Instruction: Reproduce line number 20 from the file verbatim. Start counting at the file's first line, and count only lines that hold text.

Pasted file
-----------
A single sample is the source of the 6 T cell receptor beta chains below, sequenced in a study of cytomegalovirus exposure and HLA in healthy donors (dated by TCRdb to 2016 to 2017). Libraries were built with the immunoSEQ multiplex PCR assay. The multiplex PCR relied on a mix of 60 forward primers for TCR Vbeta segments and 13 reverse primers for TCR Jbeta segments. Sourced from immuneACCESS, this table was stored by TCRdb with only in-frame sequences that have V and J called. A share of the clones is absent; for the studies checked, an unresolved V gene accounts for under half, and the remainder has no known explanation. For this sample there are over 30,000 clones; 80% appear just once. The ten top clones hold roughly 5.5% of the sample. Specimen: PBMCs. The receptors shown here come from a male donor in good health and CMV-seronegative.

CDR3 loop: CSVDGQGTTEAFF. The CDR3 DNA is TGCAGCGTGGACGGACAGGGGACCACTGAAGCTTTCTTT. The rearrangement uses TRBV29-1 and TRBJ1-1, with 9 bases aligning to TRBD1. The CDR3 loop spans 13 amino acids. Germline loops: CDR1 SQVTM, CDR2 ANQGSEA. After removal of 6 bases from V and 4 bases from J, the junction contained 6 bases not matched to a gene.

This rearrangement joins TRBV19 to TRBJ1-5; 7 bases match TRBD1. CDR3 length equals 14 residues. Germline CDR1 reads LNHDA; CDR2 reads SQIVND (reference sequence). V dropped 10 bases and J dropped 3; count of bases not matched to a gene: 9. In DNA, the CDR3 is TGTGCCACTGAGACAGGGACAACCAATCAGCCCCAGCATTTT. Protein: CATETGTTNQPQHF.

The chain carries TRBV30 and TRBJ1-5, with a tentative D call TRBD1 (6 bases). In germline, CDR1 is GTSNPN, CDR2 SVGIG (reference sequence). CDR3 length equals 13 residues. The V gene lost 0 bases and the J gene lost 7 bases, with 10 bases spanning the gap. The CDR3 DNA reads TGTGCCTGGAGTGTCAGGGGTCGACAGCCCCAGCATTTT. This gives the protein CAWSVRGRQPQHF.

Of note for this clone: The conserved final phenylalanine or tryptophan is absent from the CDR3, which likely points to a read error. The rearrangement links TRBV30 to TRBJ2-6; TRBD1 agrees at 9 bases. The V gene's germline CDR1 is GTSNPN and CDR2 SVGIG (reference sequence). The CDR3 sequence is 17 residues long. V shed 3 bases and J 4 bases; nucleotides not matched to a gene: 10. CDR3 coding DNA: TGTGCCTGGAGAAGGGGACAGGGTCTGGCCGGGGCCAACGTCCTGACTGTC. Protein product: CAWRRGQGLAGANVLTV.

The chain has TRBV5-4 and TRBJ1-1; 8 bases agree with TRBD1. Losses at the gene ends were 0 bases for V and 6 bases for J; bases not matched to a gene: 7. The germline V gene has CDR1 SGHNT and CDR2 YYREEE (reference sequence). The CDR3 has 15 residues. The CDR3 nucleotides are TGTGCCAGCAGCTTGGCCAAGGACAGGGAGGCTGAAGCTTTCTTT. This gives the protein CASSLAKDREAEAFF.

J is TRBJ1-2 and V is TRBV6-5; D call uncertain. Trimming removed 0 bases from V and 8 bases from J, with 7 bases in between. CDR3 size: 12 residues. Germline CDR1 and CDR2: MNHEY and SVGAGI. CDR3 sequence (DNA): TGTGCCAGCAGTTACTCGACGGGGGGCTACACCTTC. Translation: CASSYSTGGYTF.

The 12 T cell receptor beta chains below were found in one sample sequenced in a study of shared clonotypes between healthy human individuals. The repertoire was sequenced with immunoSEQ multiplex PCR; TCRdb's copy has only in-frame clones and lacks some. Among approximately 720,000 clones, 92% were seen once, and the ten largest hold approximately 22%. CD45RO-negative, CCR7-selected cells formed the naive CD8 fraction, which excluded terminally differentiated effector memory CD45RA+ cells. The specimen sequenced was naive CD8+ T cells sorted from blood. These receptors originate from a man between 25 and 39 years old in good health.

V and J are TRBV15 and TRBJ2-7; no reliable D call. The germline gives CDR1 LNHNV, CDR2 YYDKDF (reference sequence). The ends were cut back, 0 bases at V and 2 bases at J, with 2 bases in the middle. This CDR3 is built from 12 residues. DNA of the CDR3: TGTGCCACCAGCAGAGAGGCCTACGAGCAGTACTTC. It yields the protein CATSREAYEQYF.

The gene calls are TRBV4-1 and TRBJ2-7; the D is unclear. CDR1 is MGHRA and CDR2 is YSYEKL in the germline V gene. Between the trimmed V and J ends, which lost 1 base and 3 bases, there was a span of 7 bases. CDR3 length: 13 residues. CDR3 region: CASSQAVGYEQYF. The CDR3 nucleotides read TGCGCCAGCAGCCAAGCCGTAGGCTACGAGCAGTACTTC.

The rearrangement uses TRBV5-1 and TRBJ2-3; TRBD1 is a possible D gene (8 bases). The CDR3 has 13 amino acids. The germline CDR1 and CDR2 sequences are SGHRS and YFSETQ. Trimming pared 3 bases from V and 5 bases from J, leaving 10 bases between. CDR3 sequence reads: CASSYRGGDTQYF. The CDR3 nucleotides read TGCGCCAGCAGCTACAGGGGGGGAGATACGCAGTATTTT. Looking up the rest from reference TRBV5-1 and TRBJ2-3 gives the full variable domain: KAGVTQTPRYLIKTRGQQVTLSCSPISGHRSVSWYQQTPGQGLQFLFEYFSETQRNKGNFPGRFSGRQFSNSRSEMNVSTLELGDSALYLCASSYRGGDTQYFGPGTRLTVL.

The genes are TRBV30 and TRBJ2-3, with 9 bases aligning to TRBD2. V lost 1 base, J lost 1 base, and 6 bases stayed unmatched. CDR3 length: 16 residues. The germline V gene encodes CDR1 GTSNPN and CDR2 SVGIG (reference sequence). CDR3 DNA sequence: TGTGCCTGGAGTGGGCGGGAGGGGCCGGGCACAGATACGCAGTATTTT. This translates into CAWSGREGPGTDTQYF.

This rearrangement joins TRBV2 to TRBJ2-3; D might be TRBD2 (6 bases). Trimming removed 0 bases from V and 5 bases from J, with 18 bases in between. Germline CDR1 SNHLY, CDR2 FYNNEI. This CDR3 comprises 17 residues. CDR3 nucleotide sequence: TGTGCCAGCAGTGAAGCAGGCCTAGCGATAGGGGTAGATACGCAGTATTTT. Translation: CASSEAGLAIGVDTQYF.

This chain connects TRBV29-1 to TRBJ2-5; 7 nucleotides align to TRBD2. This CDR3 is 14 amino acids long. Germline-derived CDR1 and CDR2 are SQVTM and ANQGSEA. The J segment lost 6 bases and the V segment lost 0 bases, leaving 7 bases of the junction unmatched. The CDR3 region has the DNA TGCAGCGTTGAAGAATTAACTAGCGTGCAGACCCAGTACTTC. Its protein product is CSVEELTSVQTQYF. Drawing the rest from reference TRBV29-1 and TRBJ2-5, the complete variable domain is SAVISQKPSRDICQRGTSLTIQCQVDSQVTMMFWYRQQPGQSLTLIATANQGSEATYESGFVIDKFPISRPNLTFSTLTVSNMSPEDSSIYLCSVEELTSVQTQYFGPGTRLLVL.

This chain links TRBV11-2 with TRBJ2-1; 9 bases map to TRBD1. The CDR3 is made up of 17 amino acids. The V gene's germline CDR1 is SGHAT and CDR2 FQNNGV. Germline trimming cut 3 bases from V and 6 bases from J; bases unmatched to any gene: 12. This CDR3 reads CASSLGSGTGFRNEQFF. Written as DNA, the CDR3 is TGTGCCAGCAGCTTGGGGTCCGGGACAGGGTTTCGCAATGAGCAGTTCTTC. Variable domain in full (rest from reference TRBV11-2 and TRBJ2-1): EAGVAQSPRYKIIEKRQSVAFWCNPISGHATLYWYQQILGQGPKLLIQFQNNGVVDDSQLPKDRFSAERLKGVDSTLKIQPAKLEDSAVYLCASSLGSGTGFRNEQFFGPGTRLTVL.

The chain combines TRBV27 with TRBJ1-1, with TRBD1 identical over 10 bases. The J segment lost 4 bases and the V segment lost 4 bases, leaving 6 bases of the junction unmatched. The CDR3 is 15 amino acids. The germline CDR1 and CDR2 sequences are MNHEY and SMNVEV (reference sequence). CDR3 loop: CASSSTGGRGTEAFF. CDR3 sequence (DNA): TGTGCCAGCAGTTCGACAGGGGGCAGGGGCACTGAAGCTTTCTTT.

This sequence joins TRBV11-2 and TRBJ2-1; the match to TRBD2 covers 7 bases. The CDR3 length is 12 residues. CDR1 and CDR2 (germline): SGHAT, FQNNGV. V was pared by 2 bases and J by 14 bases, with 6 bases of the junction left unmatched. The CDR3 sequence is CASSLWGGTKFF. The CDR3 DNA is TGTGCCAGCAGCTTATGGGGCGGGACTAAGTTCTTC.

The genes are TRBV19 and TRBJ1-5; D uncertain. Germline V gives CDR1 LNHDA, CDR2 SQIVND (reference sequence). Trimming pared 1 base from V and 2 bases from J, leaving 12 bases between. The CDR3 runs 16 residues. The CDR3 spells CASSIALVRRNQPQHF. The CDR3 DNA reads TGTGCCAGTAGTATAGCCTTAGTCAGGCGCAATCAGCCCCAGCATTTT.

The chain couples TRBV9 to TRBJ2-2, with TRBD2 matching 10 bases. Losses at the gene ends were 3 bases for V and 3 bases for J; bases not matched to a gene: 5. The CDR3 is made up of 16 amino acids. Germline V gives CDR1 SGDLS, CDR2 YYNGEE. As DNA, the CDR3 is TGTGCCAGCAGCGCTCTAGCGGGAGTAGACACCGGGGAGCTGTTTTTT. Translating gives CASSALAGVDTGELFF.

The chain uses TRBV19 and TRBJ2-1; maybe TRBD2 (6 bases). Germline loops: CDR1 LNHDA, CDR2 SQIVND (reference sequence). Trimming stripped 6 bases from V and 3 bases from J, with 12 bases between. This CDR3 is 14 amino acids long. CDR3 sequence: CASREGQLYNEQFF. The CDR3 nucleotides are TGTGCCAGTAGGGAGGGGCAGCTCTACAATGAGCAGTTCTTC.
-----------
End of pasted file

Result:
The chain uses TRBV19 and TRBJ2-1; maybe TRBD2 (6 bases). Germline loops: CDR1 LNHDA, CDR2 SQIVND (reference sequence). Trimming stripped 6 bases from V and 3 bases from J, with 12 bases between. This CDR3 is 14 amino acids long. CDR3 sequence: CASREGQLYNEQFF. The CDR3 nucleotides are TGTGCCAGTAGGGAGGGGCAGCTCTACAATGAGCAGTTCTTC.